The competitors raced in different directions, clawing and hurtling ahead of one another. As the winner inched across the finish line, the crowd erupted in a roar. The contestants were not humans, nor horses or even frogs, but hermit crabs. The setting was not an arena, but a wooden table at Little Woodrow's in Katy.
Following the success of their turtle races, Little Woodrow’s expanded with Crab Racing Fridays at their EaDo bar. The event at the Katy location began this summer and continues through the fall. The quirky competition brings some liveliness to an otherwise tame Friday night.
Starting at around 8:50 p.m., customers choose a hermit crab based on a list of names and biographies. The crabs are christened with punny names like “Lenny Crabitz” and “Al Pinchino” and given detailed biographies (Tommy 2 Claws previously participated in the family business of underworld seahorse racing and then came to live on the Titanic). Some have decorated shells that match their personalities. I chose Snappy, a crab with a bad temper but an industrious work ethic.
At 9:30 p.m., the competition begins. General manager David Kemper repeats instructions multiple times to a tuned-out crowd that becomes even more unruly as the night wears on. A bottomless bucket of hermit crabs is placed in the center of a ring painted on the table. After a countdown, the bucket is lifted, and the crabs race against time and each other to be the first to cross the ring.
Hermit crabs move faster than you might expect. They’re eager to escape confinement and speed ahead. That is, everyone except Snappy. My poor hermit crab sat in the center of the ring cowering in her shell through all three rounds, presumably dead. After it became clear that she wasn’t going to move, I chose to root for Nigel through the next two rounds.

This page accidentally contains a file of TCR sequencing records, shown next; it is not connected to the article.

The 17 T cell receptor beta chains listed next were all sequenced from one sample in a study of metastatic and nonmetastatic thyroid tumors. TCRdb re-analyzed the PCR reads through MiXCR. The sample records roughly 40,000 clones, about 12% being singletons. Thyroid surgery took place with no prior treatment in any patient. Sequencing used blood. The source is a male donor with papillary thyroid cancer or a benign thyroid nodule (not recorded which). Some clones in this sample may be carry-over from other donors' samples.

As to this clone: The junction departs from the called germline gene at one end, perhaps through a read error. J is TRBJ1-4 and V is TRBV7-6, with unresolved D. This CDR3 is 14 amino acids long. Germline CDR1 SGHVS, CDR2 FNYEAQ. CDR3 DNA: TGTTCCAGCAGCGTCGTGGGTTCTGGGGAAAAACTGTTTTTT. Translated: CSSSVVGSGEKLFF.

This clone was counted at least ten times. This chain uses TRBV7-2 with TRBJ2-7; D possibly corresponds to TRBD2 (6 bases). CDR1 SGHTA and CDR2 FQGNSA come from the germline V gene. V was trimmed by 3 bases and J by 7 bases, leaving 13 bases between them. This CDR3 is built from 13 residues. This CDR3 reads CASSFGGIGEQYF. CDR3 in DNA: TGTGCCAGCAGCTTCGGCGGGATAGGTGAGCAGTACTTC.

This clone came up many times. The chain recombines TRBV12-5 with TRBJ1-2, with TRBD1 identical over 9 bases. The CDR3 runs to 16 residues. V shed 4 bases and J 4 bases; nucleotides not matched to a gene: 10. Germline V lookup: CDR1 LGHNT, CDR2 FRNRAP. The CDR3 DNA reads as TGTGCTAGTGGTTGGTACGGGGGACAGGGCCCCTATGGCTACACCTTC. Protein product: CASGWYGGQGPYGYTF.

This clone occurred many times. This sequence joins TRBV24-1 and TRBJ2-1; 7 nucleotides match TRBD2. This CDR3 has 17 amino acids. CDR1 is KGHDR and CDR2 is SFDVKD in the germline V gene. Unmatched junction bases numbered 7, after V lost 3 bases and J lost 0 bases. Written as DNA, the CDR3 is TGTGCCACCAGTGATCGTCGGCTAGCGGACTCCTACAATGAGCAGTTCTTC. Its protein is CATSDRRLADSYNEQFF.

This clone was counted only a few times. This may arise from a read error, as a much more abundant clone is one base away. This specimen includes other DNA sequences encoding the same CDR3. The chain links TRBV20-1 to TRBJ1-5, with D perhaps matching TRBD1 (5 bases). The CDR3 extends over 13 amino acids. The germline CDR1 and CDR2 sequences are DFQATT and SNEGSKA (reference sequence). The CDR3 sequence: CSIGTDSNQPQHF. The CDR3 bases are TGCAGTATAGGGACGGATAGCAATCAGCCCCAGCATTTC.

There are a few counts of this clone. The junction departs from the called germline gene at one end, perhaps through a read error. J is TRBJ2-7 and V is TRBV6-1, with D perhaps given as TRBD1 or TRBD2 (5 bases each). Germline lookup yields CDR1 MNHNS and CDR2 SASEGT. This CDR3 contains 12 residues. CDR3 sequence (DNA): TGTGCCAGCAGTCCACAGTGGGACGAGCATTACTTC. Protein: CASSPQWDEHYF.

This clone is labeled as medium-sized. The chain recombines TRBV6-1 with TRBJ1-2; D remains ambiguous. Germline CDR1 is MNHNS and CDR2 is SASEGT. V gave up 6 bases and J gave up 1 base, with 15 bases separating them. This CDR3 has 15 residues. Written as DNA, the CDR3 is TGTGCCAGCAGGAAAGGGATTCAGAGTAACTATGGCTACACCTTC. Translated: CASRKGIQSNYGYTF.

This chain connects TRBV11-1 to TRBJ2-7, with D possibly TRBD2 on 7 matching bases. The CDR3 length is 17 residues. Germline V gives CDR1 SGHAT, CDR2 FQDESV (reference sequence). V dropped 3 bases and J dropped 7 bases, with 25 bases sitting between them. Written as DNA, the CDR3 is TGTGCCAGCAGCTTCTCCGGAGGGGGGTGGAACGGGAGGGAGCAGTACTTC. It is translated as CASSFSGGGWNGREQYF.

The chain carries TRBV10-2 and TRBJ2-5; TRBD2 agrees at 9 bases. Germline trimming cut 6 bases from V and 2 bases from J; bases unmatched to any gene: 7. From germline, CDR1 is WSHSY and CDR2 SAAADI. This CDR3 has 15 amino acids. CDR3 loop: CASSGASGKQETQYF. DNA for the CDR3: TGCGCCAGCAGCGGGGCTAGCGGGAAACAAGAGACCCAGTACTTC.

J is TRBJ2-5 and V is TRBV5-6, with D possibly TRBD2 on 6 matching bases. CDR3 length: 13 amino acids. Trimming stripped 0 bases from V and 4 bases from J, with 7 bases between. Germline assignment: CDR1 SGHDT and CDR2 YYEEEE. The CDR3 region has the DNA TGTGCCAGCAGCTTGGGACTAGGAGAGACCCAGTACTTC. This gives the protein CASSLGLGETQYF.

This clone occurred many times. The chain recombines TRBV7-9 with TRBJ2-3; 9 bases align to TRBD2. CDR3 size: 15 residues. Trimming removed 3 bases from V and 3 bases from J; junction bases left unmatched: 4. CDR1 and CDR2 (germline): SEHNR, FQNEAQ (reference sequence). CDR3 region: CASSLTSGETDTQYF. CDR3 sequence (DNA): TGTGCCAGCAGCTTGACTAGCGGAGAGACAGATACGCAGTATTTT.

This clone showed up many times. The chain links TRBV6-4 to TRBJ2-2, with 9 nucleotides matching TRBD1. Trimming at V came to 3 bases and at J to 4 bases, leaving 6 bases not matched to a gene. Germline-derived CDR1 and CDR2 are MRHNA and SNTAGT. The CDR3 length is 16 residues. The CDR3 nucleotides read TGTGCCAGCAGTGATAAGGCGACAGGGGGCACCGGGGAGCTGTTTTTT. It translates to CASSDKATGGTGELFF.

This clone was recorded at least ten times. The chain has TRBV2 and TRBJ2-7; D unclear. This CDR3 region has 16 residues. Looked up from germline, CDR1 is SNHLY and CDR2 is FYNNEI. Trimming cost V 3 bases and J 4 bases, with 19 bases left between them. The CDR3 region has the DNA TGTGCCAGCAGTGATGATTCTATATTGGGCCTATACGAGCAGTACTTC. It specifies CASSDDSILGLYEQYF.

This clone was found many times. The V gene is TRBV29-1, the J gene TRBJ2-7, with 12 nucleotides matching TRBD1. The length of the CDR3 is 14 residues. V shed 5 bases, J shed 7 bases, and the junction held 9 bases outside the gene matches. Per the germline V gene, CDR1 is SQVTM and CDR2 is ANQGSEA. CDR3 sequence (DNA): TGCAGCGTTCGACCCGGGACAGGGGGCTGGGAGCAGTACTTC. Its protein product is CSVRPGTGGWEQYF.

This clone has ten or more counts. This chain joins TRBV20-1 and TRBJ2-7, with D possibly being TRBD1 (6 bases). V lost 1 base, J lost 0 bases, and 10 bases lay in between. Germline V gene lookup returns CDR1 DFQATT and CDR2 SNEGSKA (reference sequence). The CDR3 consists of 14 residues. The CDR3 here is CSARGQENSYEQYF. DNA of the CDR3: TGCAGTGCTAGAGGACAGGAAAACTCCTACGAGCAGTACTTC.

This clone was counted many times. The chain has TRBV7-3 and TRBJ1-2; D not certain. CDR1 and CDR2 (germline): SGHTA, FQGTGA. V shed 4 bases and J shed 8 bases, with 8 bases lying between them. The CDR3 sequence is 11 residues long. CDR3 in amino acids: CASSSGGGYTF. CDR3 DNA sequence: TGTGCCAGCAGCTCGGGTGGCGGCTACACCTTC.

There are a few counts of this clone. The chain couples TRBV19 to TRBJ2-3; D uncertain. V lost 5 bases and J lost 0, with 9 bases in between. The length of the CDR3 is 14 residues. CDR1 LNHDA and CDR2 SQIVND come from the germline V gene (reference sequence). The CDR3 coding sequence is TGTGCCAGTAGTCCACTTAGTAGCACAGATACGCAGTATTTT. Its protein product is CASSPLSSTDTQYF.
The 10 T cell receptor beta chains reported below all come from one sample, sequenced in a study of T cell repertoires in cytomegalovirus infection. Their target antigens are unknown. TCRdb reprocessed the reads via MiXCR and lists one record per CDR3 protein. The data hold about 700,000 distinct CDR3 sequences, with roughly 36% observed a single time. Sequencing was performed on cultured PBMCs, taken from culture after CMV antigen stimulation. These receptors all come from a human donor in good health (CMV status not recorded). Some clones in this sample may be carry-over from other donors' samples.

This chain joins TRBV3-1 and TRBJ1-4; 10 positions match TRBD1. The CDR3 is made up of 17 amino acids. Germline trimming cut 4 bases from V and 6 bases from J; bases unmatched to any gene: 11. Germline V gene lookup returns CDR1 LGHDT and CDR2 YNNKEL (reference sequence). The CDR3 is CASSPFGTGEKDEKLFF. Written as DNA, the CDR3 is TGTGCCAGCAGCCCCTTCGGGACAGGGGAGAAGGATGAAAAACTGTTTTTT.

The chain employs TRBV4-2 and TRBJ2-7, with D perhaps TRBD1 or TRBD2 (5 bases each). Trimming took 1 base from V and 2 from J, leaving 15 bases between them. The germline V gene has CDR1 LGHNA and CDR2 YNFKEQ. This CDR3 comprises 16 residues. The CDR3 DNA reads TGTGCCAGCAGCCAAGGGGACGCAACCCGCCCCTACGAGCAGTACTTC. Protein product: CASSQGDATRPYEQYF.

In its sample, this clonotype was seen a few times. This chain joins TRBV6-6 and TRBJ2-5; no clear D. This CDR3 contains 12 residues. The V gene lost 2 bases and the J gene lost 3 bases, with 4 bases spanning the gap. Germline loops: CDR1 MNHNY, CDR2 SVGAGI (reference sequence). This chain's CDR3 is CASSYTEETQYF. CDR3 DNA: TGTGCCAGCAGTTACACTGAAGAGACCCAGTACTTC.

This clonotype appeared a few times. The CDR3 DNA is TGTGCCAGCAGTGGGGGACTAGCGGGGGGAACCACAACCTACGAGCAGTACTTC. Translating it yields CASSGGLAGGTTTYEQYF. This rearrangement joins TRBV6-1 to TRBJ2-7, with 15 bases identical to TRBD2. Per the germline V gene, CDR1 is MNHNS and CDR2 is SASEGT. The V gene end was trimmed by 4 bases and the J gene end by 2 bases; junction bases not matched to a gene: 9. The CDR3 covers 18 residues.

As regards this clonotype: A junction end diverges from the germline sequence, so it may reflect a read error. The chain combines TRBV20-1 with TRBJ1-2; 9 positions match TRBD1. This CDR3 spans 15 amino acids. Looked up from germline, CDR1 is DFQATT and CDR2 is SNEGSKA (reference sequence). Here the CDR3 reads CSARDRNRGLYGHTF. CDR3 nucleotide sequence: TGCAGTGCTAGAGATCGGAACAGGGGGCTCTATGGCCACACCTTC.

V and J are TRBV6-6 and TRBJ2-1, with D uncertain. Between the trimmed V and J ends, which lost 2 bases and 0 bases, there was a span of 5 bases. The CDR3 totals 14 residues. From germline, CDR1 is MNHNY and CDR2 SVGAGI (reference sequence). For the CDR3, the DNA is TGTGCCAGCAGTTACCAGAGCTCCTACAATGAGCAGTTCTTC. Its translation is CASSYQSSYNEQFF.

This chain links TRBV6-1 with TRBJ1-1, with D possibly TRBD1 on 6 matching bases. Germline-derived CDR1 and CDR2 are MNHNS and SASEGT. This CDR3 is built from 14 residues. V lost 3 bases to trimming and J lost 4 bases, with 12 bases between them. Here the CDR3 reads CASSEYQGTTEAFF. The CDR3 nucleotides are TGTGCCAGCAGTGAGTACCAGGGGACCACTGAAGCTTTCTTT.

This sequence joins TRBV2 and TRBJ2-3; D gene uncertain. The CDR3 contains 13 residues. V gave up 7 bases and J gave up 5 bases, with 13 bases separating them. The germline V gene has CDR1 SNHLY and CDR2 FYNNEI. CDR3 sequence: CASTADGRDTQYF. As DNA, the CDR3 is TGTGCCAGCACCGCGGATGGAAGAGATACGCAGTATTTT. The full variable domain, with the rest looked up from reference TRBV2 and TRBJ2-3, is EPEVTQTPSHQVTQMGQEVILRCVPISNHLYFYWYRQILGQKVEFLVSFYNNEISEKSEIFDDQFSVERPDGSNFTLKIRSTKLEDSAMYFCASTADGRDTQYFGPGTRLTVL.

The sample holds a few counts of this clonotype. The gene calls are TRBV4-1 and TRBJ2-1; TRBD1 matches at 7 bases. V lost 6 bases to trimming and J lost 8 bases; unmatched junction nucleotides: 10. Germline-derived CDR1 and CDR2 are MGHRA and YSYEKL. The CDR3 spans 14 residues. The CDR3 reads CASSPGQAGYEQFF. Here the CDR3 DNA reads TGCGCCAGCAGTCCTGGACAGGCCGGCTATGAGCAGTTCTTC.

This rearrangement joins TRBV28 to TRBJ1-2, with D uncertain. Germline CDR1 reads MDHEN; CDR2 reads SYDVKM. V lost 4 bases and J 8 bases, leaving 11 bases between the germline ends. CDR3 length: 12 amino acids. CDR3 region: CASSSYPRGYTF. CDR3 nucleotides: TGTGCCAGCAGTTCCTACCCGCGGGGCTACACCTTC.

Nigel turned out to be a good bet for the second round, because he scuttled his way across the ring before Dr. Claw, the first round’s winner. Each hermit crab has to cross the ring twice before being declared the winner, so each round requires several competitions. The other crabs posed a threat, climbing over one another and snapping. But the greatest threat to the hermit crab is himself: a few crabs either sit in the same place, move sideways, or dawdle around.
Meanwhile, the (very drunk) crowd got louder and louder, cheering on their crabs by name. While the man next to me loudly moaned for the loss of Snappy, there was intense competition between the groups rooting for Scooter and Dr. Claw. And as the victors were crowned, the crowd went wild.
Then it was back to the container for the tiny armored crustaceans, until the next race.